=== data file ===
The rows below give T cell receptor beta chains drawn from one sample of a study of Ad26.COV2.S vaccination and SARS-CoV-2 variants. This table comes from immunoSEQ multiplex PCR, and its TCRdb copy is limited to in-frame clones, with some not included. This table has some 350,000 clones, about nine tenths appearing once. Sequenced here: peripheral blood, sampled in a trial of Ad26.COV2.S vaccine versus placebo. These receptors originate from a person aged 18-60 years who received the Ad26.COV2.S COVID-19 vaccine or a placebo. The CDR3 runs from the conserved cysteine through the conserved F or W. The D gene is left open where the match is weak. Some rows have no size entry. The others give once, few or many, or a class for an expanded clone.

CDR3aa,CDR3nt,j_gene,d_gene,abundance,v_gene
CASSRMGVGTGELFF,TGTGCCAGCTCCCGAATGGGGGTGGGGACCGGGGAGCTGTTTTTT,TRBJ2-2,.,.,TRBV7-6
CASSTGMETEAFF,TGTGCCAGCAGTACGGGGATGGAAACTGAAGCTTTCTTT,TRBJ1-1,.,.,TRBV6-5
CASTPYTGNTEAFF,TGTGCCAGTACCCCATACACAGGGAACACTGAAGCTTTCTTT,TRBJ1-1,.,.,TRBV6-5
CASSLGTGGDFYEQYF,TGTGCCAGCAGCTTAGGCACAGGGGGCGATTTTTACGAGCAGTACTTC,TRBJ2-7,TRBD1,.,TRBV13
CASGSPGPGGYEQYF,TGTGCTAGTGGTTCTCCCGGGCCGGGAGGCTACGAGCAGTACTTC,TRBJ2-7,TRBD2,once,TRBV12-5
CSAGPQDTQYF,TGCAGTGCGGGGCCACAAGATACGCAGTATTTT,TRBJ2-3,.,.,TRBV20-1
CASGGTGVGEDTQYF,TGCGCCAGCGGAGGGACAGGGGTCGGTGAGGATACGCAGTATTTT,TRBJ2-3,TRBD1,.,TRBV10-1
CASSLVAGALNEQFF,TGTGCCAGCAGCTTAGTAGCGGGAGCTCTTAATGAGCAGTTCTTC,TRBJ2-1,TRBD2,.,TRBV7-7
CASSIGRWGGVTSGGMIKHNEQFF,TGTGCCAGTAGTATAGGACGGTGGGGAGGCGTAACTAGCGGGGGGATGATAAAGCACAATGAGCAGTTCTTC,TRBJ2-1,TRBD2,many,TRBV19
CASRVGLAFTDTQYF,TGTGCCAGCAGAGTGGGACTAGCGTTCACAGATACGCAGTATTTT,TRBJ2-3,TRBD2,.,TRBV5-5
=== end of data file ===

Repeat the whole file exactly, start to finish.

The rows below give T cell receptor beta chains drawn from one sample of a study of Ad26.COV2.S vaccination and SARS-CoV-2 variants. This table comes from immunoSEQ multiplex PCR, and its TCRdb copy is limited to in-frame clones, with some not included. This table has some 350,000 clones, about nine tenths appearing once. Sequenced here: peripheral blood, sampled in a trial of Ad26.COV2.S vaccine versus placebo. These receptors originate from a person aged 18-60 years who received the Ad26.COV2.S COVID-19 vaccine or a placebo. The CDR3 runs from the conserved cysteine through the conserved F or W. The D gene is left open where the match is weak. Some rows have no size entry. The others give once, few or many, or a class for an expanded clone.

CDR3aa,CDR3nt,j_gene,d_gene,abundance,v_gene
CASSRMGVGTGELFF,TGTGCCAGCTCCCGAATGGGGGTGGGGACCGGGGAGCTGTTTTTT,TRBJ2-2,.,.,TRBV7-6
CASSTGMETEAFF,TGTGCCAGCAGTACGGGGATGGAAACTGAAGCTTTCTTT,TRBJ1-1,.,.,TRBV6-5
CASTPYTGNTEAFF,TGTGCCAGTACCCCATACACAGGGAACACTGAAGCTTTCTTT,TRBJ1-1,.,.,TRBV6-5
CASSLGTGGDFYEQYF,TGTGCCAGCAGCTTAGGCACAGGGGGCGATTTTTACGAGCAGTACTTC,TRBJ2-7,TRBD1,.,TRBV13
CASGSPGPGGYEQYF,TGTGCTAGTGGTTCTCCCGGGCCGGGAGGCTACGAGCAGTACTTC,TRBJ2-7,TRBD2,once,TRBV12-5
CSAGPQDTQYF,TGCAGTGCGGGGCCACAAGATACGCAGTATTTT,TRBJ2-3,.,.,TRBV20-1
CASGGTGVGEDTQYF,TGCGCCAGCGGAGGGACAGGGGTCGGTGAGGATACGCAGTATTTT,TRBJ2-3,TRBD1,.,TRBV10-1
CASSLVAGALNEQFF,TGTGCCAGCAGCTTAGTAGCGGGAGCTCTTAATGAGCAGTTCTTC,TRBJ2-1,TRBD2,.,TRBV7-7
CASSIGRWGGVTSGGMIKHNEQFF,TGTGCCAGTAGTATAGGACGGTGGGGAGGCGTAACTAGCGGGGGGATGATAAAGCACAATGAGCAGTTCTTC,TRBJ2-1,TRBD2,many,TRBV19
CASRVGLAFTDTQYF,TGTGCCAGCAGAGTGGGACTAGCGTTCACAGATACGCAGTATTTT,TRBJ2-3,TRBD2,.,TRBV5-5